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DOI and 10 East Coast States Form an Offshore Wind Energy Consortium
Offshore wind turbines such as these could be deployed along the U.S. East Coast if a new consortium succeeds.
The U.S. Department of the Interior (DOI) and the governors of 10 East Coast states signed a Memorandum of Understanding (MOU) on June 8 that formally establishes the Atlantic Offshore Wind Energy Consortium. The new consortium will promote the development of wind resources on the Outer Continental Shelf (OCS) along the East Coast, primarily by coordinating state and federal efforts relating to permitting, environmental studies, technical and financial barriers, and the infrastructure needed to deploy and maintain offshore wind power plants. The MOU was signed by the governors of Maine, New Hampshire, Massachusetts, Rhode Island, New York, New Jersey, Delaware, Maryland, Virginia, and North Carolina. DOI's new Bureau of Ocean Energy Management will oversee the development of wind power and other renewable energy resources on the OCS. In addition, DOI will establish a new renewable energy regional office, located in Virginia, to coordinate the development of wind and solar energy and other renewable energy resources in the region. See the DOI press release and the MOU (PDF 28 KB), which is posted on the Web site of Virginia Governor Bob McDonnell. Download Adobe Reader.
Several offshore wind energy projects have been proposed for East Coast states, positioning the region to tap into the potential of U.S. wind power. For example, on April 21, DOI approved Cape Wind, a 130-turbine wind power project in Nantucket Sound off the Massachusetts coast. In addition, NRG Bluewater Wind has proposed wind power projects off the coasts of Delaware, Maryland, and New Jersey; Deepwater Wind is involved with projects off the coasts of Rhode Island and New Jersey; and a public-private partnership in New York State is developing a 350-megawatt offshore wind project. The Long Island - New York City Offshore Wind Project would be located about 13 nautical miles off the Rockaway Peninsula, which is in the New York City borough of Queens. Meanwhile, a recent study by Stony Brook University and the University of Delaware finds that linking a string of East Coast offshore wind plants with a transmission line would help to smooth out power fluctuations caused by the weather. The University of Delaware is also teaming up with DOE's National Renewable Energy Laboratory (NREL) to develop a test site for commercial wind turbines off the Delaware coast. See the Web sites for Cape Wind, NRG Bluewater Wind, Deepwater Wind, and the Long Island - New York City Offshore Wind Project, as well as the press releases from Stony Brook University and NREL.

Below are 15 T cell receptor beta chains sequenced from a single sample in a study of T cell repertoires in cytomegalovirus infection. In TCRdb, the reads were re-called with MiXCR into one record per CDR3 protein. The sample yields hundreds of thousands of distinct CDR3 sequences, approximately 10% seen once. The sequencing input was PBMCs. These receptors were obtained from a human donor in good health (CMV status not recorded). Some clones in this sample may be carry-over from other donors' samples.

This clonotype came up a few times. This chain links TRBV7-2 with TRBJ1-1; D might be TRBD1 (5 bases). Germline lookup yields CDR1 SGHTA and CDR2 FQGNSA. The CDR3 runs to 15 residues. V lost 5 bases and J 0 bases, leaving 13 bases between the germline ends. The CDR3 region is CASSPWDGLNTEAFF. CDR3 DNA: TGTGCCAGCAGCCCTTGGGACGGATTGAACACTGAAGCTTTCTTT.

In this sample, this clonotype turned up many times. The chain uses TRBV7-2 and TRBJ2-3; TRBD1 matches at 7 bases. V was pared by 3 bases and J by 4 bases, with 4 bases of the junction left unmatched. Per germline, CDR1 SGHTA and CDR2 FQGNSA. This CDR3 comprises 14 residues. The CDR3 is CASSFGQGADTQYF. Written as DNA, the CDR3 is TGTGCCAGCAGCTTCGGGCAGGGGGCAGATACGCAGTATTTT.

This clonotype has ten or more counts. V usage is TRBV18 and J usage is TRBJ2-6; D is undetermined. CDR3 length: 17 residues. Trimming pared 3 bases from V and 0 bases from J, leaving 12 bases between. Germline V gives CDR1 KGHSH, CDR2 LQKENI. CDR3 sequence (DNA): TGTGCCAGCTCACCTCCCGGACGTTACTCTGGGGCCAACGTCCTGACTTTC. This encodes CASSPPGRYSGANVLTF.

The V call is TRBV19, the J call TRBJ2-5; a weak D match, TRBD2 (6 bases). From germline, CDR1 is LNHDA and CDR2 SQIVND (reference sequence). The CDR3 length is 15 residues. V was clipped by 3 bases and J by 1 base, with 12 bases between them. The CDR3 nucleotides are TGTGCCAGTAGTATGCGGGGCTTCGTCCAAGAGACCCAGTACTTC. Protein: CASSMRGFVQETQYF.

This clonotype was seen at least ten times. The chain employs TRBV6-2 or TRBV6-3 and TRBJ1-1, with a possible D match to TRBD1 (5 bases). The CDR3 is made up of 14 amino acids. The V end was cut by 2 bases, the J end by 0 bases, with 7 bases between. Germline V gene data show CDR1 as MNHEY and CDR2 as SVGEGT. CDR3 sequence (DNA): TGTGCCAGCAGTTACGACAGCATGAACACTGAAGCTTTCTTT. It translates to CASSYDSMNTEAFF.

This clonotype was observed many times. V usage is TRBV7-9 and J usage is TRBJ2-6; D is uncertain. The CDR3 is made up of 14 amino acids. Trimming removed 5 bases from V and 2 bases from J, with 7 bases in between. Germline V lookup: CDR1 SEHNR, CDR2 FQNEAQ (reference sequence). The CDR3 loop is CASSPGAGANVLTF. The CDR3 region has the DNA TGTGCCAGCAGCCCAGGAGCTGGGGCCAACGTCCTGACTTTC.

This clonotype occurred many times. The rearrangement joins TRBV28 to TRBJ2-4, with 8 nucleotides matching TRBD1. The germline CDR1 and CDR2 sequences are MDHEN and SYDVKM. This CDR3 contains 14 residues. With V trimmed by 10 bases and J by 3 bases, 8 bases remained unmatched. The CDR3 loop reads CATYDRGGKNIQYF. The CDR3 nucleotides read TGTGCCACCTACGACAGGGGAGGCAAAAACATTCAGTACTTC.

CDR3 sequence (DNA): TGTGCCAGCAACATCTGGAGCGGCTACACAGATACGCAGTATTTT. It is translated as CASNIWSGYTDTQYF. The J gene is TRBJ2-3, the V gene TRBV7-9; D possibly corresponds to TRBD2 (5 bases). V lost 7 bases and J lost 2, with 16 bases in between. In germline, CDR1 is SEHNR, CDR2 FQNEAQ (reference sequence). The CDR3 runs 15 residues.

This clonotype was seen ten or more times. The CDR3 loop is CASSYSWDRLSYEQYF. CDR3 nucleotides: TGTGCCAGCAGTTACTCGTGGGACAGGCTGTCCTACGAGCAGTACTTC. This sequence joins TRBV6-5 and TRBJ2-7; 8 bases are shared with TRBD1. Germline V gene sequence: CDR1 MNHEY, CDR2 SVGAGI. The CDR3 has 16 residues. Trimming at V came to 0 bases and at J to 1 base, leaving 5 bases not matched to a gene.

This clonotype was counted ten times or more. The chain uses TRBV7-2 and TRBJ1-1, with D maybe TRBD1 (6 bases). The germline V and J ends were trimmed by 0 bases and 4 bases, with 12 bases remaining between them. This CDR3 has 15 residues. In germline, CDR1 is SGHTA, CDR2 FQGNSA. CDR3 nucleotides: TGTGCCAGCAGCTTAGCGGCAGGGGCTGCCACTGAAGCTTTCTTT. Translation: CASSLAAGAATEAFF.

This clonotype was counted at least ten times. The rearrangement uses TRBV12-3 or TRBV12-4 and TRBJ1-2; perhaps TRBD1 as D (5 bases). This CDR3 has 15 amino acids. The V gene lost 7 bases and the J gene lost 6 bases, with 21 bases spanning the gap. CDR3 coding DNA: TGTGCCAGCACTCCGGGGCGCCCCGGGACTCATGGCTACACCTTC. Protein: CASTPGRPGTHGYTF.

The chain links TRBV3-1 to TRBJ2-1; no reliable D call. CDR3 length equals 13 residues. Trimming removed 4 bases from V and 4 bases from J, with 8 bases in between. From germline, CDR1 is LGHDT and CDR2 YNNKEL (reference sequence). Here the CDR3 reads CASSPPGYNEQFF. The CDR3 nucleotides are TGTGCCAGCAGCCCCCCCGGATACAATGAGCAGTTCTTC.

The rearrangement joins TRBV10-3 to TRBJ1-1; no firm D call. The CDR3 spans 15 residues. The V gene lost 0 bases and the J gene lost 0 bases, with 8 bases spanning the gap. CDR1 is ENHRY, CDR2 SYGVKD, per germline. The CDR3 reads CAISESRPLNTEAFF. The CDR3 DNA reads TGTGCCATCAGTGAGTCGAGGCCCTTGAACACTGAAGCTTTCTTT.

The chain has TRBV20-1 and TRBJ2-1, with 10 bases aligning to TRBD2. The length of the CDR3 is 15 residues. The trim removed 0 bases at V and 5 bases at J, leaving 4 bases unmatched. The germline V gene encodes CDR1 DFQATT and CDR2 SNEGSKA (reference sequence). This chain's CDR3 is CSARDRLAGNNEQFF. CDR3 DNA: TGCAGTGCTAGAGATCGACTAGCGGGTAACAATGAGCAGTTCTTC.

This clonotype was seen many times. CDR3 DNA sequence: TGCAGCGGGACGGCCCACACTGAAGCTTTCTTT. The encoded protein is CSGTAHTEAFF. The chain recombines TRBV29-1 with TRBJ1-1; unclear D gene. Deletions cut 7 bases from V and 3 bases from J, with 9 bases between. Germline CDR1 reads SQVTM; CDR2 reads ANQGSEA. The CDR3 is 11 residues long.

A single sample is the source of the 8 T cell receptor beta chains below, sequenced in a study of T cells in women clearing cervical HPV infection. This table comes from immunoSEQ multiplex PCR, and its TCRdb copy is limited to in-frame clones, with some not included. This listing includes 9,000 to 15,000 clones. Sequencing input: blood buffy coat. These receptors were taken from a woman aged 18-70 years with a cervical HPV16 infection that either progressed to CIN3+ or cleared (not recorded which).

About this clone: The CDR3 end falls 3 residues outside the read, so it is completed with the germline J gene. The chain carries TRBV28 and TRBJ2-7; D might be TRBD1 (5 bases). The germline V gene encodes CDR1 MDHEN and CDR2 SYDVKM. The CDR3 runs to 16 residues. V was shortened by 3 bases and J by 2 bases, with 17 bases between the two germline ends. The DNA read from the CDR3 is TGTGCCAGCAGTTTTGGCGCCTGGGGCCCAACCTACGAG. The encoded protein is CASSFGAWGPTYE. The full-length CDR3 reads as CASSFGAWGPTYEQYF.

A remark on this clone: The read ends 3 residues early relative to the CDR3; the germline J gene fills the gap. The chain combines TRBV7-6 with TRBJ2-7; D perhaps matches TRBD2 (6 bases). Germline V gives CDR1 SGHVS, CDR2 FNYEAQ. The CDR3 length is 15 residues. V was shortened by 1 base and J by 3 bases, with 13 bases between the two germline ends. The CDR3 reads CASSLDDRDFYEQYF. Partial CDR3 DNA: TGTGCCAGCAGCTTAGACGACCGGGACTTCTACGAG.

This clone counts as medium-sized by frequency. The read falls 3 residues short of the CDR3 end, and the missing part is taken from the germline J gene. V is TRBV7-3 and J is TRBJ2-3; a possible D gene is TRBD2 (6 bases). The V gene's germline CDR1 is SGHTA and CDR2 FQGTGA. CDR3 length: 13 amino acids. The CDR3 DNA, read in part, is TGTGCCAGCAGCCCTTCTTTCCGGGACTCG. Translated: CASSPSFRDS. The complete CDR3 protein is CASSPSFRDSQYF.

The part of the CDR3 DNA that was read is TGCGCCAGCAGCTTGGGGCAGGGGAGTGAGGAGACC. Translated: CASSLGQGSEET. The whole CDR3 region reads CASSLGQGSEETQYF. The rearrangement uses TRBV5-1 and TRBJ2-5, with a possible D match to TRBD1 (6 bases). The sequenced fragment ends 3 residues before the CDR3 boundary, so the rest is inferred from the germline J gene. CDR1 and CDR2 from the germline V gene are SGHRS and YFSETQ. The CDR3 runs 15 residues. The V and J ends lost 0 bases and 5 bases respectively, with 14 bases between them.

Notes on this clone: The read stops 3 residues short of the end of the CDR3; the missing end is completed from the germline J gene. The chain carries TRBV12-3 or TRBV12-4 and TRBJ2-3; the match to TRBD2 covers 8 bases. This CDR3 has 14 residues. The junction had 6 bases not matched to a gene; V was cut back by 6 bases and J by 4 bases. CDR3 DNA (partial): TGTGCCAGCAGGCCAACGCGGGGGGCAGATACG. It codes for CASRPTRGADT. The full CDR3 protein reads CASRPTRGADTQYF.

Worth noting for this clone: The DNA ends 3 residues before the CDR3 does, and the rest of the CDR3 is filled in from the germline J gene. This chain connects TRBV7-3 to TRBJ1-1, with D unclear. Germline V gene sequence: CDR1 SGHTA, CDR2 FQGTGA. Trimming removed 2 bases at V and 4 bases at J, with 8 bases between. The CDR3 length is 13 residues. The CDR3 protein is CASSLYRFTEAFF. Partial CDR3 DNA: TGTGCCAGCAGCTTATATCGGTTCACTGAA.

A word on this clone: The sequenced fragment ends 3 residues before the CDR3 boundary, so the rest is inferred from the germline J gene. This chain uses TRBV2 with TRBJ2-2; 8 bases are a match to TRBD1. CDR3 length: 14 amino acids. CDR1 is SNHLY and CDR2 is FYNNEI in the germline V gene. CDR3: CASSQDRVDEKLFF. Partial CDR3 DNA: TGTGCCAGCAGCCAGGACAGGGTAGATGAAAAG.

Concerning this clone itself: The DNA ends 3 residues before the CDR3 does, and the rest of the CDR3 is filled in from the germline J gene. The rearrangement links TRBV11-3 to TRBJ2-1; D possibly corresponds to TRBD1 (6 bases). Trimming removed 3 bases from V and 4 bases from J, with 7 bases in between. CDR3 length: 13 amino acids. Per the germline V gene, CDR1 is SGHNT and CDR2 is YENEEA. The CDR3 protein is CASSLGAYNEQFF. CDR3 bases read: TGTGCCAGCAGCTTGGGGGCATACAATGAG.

The Atlantic coastal region isn't the only site with gusts of offshore wind power activity. On June 4, the New York Power Authority (NYPA) announced the start of a multi-phase review process for five proposals vying to construct the Great Lakes Offshore Wind project, which would be located in the New York State waters of Lake Erie or Lake Ontario. NYPA expects to pick a developer by early next year, followed by about five years of permitting and construction before the project achieves commercial operation. And in May, the General Electric Corporation (GE) and the Lake Erie Energy Development Corporation (LEEDCo) made public their long-term partnership, aimed at the development of an offshore wind farm near Cleveland, Ohio,. Under the new partnership, GE will provide direct-drive wind turbines to LEEDCo's proposed 20-megawatt offshore wind project in the Ohio waters of Lake Erie. The project is targeted for completion in late 2012. See the press releases from NYPA and LEEDCo (PDF 396 KB).